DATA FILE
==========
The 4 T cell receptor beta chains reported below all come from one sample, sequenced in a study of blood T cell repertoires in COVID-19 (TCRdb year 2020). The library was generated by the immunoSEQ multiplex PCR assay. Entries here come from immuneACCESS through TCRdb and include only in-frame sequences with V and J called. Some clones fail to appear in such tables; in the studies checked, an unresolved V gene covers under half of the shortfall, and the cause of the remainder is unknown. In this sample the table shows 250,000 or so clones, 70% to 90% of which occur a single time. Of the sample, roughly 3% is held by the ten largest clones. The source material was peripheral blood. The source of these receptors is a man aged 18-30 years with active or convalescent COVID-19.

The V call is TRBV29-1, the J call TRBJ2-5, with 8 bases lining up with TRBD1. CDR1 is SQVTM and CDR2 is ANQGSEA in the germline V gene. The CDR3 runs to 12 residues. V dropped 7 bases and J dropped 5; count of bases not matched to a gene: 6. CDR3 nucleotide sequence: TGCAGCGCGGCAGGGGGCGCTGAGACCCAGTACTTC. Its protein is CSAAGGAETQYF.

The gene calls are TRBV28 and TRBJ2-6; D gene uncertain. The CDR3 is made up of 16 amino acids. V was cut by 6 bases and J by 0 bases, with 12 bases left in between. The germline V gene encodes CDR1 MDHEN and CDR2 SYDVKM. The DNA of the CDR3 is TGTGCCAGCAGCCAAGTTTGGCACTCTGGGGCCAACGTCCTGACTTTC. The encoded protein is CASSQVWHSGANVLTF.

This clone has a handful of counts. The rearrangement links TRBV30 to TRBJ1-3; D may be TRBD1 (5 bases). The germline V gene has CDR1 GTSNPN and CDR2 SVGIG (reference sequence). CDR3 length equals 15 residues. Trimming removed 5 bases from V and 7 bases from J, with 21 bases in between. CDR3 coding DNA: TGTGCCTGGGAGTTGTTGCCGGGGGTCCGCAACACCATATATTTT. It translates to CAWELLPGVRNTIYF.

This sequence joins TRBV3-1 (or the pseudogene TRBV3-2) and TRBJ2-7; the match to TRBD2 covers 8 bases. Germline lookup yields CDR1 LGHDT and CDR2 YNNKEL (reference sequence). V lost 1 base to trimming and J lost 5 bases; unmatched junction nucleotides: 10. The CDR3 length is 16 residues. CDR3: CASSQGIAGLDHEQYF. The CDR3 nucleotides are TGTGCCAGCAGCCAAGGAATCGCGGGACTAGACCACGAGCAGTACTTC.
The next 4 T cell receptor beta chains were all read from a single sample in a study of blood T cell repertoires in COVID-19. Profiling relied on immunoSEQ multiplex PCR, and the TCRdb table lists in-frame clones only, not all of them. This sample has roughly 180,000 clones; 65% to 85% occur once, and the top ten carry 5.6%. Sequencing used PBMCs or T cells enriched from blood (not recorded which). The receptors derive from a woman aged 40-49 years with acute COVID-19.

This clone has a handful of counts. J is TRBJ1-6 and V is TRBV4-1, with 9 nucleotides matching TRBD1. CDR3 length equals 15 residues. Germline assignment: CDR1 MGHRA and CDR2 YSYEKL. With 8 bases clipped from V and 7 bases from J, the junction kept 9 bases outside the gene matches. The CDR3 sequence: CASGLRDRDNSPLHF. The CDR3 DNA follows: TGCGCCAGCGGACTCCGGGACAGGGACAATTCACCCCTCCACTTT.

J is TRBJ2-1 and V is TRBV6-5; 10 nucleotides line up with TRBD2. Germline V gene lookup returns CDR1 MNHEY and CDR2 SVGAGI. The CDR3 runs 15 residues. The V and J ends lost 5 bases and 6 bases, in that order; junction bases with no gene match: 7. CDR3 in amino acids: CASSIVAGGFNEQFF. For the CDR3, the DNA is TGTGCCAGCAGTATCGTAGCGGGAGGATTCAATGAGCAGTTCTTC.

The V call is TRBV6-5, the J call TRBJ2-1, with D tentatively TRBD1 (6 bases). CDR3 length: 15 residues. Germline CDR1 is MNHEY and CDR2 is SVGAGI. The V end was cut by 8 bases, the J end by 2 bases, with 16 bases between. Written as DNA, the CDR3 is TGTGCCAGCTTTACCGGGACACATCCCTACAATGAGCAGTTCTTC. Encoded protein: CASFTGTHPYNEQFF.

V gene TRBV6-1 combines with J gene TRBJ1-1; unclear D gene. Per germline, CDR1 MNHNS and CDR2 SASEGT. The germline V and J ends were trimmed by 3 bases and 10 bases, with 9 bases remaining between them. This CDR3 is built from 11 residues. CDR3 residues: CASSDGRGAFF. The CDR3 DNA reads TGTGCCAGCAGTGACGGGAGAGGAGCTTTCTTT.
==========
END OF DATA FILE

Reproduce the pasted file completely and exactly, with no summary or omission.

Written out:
The 4 T cell receptor beta chains reported below all come from one sample, sequenced in a study of blood T cell repertoires in COVID-19 (TCRdb year 2020). The library was generated by the immunoSEQ multiplex PCR assay. Entries here come from immuneACCESS through TCRdb and include only in-frame sequences with V and J called. Some clones fail to appear in such tables; in the studies checked, an unresolved V gene covers under half of the shortfall, and the cause of the remainder is unknown. In this sample the table shows 250,000 or so clones, 70% to 90% of which occur a single time. Of the sample, roughly 3% is held by the ten largest clones. The source material was peripheral blood. The source of these receptors is a man aged 18-30 years with active or convalescent COVID-19.

The V call is TRBV29-1, the J call TRBJ2-5, with 8 bases lining up with TRBD1. CDR1 is SQVTM and CDR2 is ANQGSEA in the germline V gene. The CDR3 runs to 12 residues. V dropped 7 bases and J dropped 5; count of bases not matched to a gene: 6. CDR3 nucleotide sequence: TGCAGCGCGGCAGGGGGCGCTGAGACCCAGTACTTC. Its protein is CSAAGGAETQYF.

The gene calls are TRBV28 and TRBJ2-6; D gene uncertain. The CDR3 is made up of 16 amino acids. V was cut by 6 bases and J by 0 bases, with 12 bases left in between. The germline V gene encodes CDR1 MDHEN and CDR2 SYDVKM. The DNA of the CDR3 is TGTGCCAGCAGCCAAGTTTGGCACTCTGGGGCCAACGTCCTGACTTTC. The encoded protein is CASSQVWHSGANVLTF.

This clone has a handful of counts. The rearrangement links TRBV30 to TRBJ1-3; D may be TRBD1 (5 bases). The germline V gene has CDR1 GTSNPN and CDR2 SVGIG (reference sequence). CDR3 length equals 15 residues. Trimming removed 5 bases from V and 7 bases from J, with 21 bases in between. CDR3 coding DNA: TGTGCCTGGGAGTTGTTGCCGGGGGTCCGCAACACCATATATTTT. It translates to CAWELLPGVRNTIYF.

This sequence joins TRBV3-1 (or the pseudogene TRBV3-2) and TRBJ2-7; the match to TRBD2 covers 8 bases. Germline lookup yields CDR1 LGHDT and CDR2 YNNKEL (reference sequence). V lost 1 base to trimming and J lost 5 bases; unmatched junction nucleotides: 10. The CDR3 length is 16 residues. CDR3: CASSQGIAGLDHEQYF. The CDR3 nucleotides are TGTGCCAGCAGCCAAGGAATCGCGGGACTAGACCACGAGCAGTACTTC.
The next 4 T cell receptor beta chains were all read from a single sample in a study of blood T cell repertoires in COVID-19. Profiling relied on immunoSEQ multiplex PCR, and the TCRdb table lists in-frame clones only, not all of them. This sample has roughly 180,000 clones; 65% to 85% occur once, and the top ten carry 5.6%. Sequencing used PBMCs or T cells enriched from blood (not recorded which). The receptors derive from a woman aged 40-49 years with acute COVID-19.

This clone has a handful of counts. J is TRBJ1-6 and V is TRBV4-1, with 9 nucleotides matching TRBD1. CDR3 length equals 15 residues. Germline assignment: CDR1 MGHRA and CDR2 YSYEKL. With 8 bases clipped from V and 7 bases from J, the junction kept 9 bases outside the gene matches. The CDR3 sequence: CASGLRDRDNSPLHF. The CDR3 DNA follows: TGCGCCAGCGGACTCCGGGACAGGGACAATTCACCCCTCCACTTT.

J is TRBJ2-1 and V is TRBV6-5; 10 nucleotides line up with TRBD2. Germline V gene lookup returns CDR1 MNHEY and CDR2 SVGAGI. The CDR3 runs 15 residues. The V and J ends lost 5 bases and 6 bases, in that order; junction bases with no gene match: 7. CDR3 in amino acids: CASSIVAGGFNEQFF. For the CDR3, the DNA is TGTGCCAGCAGTATCGTAGCGGGAGGATTCAATGAGCAGTTCTTC.

The V call is TRBV6-5, the J call TRBJ2-1, with D tentatively TRBD1 (6 bases). CDR3 length: 15 residues. Germline CDR1 is MNHEY and CDR2 is SVGAGI. The V end was cut by 8 bases, the J end by 2 bases, with 16 bases between. Written as DNA, the CDR3 is TGTGCCAGCTTTACCGGGACACATCCCTACAATGAGCAGTTCTTC. Encoded protein: CASFTGTHPYNEQFF.

V gene TRBV6-1 combines with J gene TRBJ1-1; unclear D gene. Per germline, CDR1 MNHNS and CDR2 SASEGT. The germline V and J ends were trimmed by 3 bases and 10 bases, with 9 bases remaining between them. This CDR3 is built from 11 residues. CDR3 residues: CASSDGRGAFF. The CDR3 DNA reads TGTGCCAGCAGTGACGGGAGAGGAGCTTTCTTT.